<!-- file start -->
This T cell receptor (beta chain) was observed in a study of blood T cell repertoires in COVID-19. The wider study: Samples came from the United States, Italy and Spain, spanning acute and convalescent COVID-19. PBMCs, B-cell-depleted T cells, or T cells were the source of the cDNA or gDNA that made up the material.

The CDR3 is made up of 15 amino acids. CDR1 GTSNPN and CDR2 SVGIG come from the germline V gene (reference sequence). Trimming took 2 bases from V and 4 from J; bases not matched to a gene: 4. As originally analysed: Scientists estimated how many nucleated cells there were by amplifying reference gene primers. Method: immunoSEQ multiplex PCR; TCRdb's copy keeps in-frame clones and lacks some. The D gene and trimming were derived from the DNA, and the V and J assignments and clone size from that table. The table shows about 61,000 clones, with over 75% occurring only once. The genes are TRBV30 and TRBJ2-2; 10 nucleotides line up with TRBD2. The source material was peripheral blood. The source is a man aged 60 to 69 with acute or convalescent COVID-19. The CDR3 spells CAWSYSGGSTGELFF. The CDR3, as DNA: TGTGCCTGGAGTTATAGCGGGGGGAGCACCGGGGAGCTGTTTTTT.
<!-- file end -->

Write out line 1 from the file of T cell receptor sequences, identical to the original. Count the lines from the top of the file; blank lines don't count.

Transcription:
This T cell receptor (beta chain) was observed in a study of blood T cell repertoires in COVID-19. The wider study: Samples came from the United States, Italy and Spain, spanning acute and convalescent COVID-19. PBMCs, B-cell-depleted T cells, or T cells were the source of the cDNA or gDNA that made up the material.